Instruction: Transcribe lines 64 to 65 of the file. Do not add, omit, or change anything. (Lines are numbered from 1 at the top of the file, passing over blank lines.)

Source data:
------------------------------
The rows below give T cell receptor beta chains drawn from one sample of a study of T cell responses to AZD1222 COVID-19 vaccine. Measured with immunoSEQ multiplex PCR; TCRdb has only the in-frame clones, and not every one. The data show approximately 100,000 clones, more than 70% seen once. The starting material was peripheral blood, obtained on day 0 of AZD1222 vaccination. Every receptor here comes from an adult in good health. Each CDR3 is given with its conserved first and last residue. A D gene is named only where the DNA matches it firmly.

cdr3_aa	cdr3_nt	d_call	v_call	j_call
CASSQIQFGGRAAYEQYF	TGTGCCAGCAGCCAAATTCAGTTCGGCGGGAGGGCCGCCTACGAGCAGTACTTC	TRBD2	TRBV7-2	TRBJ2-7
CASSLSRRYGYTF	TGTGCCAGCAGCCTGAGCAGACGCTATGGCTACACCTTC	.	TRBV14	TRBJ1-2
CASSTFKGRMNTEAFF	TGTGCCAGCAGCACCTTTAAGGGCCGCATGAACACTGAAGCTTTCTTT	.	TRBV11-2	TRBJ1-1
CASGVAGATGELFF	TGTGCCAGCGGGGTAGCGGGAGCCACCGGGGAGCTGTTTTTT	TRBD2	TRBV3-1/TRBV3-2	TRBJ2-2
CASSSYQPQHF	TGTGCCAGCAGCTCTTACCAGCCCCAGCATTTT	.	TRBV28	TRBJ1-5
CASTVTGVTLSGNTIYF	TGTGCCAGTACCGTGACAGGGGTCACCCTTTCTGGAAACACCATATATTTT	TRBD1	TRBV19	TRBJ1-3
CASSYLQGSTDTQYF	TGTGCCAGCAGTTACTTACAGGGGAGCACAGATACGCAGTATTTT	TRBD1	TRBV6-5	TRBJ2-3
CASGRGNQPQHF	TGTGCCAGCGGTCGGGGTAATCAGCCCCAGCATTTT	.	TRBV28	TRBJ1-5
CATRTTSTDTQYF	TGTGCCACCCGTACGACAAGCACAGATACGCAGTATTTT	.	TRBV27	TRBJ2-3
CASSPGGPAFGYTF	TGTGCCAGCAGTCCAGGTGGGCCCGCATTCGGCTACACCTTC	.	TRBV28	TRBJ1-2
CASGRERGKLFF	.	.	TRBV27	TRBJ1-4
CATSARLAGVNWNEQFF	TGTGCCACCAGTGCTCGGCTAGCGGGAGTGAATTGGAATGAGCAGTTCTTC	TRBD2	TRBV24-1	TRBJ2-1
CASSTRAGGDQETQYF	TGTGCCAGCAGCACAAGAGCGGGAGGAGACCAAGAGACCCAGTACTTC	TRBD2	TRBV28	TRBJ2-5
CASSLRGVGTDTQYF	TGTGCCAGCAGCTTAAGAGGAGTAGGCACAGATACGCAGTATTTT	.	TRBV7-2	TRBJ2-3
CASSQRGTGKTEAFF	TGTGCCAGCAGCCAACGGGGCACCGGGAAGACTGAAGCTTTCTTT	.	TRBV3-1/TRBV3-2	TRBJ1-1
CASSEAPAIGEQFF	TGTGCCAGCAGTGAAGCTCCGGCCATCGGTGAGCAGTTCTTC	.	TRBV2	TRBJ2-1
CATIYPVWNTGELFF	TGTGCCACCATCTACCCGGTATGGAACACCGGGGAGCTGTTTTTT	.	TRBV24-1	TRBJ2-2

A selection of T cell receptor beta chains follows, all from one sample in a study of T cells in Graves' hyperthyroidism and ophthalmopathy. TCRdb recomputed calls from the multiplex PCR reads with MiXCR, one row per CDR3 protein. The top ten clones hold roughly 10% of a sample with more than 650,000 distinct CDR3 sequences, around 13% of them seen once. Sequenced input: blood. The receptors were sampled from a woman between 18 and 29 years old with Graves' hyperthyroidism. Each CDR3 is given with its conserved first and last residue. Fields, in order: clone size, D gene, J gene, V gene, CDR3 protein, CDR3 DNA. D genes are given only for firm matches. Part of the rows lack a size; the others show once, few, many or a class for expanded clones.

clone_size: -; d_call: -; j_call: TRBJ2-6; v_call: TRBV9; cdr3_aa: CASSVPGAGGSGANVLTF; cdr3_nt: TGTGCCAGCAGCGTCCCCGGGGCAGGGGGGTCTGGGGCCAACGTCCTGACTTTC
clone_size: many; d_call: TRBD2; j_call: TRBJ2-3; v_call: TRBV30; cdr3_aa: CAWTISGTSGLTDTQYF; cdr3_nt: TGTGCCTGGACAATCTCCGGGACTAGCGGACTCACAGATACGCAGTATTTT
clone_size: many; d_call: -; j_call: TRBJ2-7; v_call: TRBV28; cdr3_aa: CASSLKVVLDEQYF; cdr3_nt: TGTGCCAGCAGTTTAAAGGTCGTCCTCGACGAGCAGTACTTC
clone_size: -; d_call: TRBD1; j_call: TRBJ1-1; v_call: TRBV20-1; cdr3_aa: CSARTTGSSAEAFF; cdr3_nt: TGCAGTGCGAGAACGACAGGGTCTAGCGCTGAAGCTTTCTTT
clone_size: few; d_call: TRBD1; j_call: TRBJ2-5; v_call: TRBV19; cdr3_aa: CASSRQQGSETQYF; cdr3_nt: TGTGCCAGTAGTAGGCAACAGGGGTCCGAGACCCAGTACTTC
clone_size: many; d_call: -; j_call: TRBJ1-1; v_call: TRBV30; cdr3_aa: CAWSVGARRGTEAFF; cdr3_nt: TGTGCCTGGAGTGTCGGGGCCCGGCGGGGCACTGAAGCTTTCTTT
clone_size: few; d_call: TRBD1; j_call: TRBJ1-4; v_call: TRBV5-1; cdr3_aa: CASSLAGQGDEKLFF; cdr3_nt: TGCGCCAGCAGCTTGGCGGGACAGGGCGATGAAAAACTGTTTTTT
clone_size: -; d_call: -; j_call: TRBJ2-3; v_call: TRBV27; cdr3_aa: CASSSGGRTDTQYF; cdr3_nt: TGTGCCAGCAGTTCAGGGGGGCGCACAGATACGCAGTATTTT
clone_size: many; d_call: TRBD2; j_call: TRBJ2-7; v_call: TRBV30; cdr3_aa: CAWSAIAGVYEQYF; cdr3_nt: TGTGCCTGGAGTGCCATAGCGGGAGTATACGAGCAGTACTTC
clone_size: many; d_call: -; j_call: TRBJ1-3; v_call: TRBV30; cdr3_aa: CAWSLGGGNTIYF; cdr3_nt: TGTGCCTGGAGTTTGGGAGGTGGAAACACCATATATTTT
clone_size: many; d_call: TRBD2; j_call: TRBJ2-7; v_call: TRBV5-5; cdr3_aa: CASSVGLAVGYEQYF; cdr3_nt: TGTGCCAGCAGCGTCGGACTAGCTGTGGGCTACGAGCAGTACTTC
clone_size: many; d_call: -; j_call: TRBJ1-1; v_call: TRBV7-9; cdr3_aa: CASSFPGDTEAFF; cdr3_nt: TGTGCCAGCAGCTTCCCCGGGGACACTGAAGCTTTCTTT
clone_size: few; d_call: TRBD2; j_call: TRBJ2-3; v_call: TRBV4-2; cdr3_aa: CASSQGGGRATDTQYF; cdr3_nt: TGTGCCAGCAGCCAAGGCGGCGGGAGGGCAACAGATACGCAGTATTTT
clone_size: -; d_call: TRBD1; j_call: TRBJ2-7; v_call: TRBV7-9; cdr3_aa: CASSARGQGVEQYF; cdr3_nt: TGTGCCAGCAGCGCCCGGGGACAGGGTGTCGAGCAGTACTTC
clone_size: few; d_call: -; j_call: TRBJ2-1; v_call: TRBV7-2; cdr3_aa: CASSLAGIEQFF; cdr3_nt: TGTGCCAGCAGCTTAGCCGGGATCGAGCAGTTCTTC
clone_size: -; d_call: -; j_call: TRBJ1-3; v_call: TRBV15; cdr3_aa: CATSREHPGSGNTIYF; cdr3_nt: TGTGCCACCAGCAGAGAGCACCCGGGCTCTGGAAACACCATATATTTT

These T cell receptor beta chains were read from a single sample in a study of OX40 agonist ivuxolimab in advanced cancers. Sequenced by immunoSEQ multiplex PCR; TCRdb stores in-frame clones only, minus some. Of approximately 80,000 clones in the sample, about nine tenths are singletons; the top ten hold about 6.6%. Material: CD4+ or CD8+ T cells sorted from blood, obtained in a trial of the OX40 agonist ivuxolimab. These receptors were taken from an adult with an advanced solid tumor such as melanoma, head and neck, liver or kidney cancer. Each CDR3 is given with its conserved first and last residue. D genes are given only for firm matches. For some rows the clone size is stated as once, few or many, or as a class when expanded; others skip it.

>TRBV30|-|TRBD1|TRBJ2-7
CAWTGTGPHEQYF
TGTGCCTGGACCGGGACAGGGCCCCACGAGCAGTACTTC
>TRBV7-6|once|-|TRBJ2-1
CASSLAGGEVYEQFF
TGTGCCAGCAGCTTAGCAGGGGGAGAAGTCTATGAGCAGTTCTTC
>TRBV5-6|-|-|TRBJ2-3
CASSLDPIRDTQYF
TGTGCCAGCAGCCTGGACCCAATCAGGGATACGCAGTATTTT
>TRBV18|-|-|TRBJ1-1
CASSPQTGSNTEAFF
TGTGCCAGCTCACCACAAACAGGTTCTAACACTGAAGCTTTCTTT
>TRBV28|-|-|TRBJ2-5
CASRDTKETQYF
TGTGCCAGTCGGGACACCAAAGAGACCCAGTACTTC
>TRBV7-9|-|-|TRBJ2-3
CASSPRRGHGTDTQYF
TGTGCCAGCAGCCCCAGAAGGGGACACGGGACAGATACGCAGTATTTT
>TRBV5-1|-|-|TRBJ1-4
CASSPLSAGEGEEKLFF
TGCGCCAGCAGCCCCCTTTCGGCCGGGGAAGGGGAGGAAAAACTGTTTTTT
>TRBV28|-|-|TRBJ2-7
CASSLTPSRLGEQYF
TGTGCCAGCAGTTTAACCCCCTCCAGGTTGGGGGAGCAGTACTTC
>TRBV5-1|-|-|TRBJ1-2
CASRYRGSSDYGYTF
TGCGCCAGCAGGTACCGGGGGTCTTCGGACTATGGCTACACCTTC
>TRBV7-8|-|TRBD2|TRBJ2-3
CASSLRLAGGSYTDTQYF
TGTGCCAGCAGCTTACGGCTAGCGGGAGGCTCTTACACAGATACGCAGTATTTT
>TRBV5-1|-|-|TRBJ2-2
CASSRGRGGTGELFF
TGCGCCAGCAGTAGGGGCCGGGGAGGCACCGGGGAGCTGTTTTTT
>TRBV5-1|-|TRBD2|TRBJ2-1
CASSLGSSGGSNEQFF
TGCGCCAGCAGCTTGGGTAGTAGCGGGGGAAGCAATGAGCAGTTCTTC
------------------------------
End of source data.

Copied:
TGCGCCAGCAGGTACCGGGGGTCTTCGGACTATGGCTACACCTTC
>TRBV7-8|-|TRBD2|TRBJ2-3